Curated with reverence by geometric artist and Concrete art expert Macaparana, the collective show revolves around twenty-five exquisite mostly small-format tableaux of the 1950s/60s.
Palatnik’s art conveys a sound-wave-like musicality based on a technique and system akin to piano tuning, which he originally devised in the 1950s. However, in place of musical chords and an interaction among notes, he “fine-tunes” spray-painted laths organized to interplay like optical waves.
While his four-decade oeuvre is notable for his expert use of color, Micoli mesmerizes the viewer with a sublime ode to black-and-white over a softer-patterned, more diffused geometric painting, hence the mysterious operatic title, which means gray arias/areas.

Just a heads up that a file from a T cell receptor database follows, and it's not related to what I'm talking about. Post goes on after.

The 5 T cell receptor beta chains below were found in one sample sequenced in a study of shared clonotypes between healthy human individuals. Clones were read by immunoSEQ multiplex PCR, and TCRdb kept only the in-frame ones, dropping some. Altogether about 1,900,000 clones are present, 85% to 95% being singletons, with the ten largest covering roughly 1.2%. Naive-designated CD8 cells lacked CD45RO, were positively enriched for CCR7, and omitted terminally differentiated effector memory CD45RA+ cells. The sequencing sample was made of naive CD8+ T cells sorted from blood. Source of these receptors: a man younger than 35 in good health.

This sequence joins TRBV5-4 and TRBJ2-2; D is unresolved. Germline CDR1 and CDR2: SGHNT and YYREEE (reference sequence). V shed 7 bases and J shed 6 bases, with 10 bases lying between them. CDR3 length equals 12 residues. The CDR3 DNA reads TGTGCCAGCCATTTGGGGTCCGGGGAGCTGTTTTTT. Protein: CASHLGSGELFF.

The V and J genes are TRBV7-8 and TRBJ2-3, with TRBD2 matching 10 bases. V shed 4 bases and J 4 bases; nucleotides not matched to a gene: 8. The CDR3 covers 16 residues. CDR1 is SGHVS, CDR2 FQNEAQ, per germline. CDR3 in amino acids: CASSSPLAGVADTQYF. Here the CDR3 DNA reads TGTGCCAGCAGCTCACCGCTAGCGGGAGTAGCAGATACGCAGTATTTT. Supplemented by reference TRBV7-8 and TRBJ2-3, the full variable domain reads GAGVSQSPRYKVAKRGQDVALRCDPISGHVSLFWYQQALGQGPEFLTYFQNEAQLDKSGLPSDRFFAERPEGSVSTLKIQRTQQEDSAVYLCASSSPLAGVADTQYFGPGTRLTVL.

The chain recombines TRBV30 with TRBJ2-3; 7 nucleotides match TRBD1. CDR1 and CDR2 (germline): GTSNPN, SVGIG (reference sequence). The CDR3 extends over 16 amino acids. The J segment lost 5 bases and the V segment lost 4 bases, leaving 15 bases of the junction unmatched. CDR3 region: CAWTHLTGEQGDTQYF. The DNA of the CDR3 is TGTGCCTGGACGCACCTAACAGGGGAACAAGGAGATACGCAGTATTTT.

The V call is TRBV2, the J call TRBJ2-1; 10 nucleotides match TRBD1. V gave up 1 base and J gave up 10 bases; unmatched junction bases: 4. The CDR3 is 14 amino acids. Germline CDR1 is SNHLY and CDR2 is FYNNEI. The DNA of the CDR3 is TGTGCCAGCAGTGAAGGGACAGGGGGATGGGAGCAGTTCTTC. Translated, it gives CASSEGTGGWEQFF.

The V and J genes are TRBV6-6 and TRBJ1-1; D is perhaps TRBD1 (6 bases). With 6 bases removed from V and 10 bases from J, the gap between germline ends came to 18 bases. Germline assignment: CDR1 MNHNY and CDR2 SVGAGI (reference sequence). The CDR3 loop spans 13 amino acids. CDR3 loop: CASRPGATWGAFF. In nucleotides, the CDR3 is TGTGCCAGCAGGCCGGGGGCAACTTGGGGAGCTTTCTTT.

In their exhibition currently on view at the Logan Center for the Arts in Chicago, Brazilian artist Cinthia Marcelle and Brazilian filmmaker Tiago Mata Machado present a trilogy of moving-image works that illuminate the tension between civil order and mounting social unrest.
The entrance to the Z42 Contemporary Art Gallery, a 1500-square-meter house built in the 1930s, would simply lead us into the first room if it were not an almost imperceptible detail in the hall: a spiral incense suspended by an invisible wire.
To celebrate twenty-two years in the art market, São Paulo gallerist Ricardo Camargo stages two closely knit exhibitions in his cul-de-sac in the Jardins.
“Album,” a masterfully edited black-and-white analog photography exhibition by artist Mauro Restiffe currently on display at the sister museum of the Pinacoteca, is one of the best solo shows of 2017 in São Paulo.